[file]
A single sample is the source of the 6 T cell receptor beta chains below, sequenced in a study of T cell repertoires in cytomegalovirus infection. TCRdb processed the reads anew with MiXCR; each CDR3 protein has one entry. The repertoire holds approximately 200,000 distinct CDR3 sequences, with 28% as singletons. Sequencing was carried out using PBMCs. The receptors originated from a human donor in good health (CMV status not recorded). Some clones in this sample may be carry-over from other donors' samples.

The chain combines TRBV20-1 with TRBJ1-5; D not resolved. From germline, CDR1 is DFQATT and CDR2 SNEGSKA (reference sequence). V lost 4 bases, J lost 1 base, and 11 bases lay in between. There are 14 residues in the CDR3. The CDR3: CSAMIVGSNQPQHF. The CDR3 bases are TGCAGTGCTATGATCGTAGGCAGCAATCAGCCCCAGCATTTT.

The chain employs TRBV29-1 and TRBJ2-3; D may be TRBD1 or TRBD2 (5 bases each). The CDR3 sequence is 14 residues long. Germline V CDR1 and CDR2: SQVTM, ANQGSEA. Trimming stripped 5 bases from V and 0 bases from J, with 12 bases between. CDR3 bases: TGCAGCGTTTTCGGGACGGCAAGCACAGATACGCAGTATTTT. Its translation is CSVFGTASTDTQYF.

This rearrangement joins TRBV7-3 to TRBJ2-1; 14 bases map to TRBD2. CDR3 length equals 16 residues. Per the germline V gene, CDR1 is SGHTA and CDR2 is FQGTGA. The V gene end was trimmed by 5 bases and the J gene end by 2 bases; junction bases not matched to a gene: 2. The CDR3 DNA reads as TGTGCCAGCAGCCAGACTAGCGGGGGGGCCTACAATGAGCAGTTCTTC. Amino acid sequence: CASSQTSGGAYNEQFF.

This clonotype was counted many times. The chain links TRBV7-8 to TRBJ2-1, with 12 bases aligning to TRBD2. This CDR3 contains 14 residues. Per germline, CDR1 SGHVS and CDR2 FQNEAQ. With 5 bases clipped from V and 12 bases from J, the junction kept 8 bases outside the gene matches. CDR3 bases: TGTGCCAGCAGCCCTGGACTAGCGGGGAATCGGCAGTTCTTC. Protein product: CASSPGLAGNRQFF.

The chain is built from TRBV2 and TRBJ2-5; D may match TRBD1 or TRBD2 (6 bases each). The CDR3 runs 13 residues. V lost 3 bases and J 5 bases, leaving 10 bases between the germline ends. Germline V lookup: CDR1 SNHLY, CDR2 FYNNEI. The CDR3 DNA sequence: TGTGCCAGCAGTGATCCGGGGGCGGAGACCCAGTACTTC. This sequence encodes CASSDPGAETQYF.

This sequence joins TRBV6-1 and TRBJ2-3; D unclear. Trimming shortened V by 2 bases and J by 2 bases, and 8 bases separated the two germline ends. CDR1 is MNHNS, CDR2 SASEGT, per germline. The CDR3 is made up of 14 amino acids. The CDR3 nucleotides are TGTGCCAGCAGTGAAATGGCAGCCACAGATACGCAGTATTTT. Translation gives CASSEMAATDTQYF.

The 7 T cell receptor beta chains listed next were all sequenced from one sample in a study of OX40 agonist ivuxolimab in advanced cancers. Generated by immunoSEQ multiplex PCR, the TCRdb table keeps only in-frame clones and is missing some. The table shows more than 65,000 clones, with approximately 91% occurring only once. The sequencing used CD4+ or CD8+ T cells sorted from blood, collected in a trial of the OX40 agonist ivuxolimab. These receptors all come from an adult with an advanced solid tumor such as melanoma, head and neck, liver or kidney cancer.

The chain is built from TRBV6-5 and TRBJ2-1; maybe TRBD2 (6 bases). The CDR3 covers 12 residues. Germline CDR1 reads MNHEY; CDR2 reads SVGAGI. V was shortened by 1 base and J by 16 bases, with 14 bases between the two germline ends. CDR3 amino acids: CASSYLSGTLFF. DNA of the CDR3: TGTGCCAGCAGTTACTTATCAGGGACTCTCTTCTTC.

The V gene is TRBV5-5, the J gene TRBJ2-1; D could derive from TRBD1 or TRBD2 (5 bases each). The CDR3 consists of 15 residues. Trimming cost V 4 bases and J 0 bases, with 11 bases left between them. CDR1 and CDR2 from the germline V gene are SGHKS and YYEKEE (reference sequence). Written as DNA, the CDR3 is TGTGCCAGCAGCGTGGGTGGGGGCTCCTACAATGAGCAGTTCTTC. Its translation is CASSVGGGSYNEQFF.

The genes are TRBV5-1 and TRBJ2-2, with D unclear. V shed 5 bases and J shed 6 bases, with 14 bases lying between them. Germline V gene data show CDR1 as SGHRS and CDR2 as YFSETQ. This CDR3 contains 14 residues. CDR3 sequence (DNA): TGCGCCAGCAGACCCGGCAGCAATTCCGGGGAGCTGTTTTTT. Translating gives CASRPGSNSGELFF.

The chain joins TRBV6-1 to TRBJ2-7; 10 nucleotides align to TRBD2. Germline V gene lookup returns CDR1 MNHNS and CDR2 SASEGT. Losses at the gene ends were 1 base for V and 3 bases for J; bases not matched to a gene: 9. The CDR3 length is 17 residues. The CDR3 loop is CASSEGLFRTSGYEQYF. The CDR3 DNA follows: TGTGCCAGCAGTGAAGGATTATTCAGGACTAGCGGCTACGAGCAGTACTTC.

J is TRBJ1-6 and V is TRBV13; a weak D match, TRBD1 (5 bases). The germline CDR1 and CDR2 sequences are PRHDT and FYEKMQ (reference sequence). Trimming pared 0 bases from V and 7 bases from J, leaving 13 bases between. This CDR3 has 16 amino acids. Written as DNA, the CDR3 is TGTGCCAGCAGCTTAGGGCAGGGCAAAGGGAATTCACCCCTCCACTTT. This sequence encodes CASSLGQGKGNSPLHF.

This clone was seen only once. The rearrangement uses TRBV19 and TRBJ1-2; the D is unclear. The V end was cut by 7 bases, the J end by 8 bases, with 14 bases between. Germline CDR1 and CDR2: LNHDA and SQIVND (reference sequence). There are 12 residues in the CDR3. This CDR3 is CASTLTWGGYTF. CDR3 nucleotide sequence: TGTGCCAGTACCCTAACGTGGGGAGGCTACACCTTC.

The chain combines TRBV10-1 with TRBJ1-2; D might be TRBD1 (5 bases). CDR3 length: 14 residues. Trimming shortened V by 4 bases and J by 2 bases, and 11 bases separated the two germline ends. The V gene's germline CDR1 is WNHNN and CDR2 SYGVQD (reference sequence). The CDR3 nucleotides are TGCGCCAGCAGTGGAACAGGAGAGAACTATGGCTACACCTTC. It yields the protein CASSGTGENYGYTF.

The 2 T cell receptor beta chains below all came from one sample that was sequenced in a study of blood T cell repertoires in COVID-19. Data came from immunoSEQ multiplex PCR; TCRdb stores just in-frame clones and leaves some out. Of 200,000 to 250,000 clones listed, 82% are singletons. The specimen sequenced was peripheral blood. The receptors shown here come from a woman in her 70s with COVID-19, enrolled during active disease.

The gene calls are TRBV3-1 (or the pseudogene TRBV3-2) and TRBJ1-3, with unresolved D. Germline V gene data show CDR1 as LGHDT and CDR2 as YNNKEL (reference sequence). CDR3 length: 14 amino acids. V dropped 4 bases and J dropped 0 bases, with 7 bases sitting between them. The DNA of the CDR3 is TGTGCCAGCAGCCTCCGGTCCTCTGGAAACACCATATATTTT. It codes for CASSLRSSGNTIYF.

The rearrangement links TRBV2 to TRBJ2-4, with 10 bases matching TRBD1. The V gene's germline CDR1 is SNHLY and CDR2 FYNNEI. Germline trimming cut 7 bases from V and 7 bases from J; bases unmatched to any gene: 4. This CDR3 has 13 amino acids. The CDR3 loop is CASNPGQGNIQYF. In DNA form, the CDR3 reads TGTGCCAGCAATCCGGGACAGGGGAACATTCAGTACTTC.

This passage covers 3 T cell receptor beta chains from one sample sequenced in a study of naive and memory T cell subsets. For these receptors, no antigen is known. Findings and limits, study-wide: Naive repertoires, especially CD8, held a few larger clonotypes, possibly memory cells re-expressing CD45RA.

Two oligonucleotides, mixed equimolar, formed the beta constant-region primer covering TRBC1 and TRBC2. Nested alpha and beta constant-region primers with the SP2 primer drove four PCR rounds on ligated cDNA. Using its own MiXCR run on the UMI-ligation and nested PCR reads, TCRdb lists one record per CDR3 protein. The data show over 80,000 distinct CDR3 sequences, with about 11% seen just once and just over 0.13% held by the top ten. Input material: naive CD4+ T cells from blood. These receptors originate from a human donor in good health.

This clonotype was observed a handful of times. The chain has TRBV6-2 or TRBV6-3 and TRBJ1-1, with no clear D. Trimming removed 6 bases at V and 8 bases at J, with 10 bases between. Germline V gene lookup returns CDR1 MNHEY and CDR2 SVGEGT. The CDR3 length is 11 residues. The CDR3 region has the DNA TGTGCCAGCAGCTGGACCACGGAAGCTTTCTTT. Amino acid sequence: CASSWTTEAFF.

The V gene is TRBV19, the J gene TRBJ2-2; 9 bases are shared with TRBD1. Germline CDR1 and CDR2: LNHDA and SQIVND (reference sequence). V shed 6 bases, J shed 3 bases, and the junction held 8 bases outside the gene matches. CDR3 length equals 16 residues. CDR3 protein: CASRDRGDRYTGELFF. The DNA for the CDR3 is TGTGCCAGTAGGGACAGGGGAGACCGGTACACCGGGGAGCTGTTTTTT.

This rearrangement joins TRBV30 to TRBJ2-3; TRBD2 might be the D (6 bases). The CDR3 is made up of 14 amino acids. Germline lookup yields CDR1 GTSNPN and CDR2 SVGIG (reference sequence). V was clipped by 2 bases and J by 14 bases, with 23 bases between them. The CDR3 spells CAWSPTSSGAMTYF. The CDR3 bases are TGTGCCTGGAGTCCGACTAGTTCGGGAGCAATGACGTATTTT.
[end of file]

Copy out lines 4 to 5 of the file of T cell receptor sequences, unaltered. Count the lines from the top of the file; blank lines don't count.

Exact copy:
This rearrangement joins TRBV7-3 to TRBJ2-1; 14 bases map to TRBD2. CDR3 length equals 16 residues. Per the germline V gene, CDR1 is SGHTA and CDR2 is FQGTGA. The V gene end was trimmed by 5 bases and the J gene end by 2 bases; junction bases not matched to a gene: 2. The CDR3 DNA reads as TGTGCCAGCAGCCAGACTAGCGGGGGGGCCTACAATGAGCAGTTCTTC. Amino acid sequence: CASSQTSGGAYNEQFF.

This clonotype was counted many times. The chain links TRBV7-8 to TRBJ2-1, with 12 bases aligning to TRBD2. This CDR3 contains 14 residues. Per germline, CDR1 SGHVS and CDR2 FQNEAQ. With 5 bases clipped from V and 12 bases from J, the junction kept 8 bases outside the gene matches. CDR3 bases: TGTGCCAGCAGCCCTGGACTAGCGGGGAATCGGCAGTTCTTC. Protein product: CASSPGLAGNRQFF.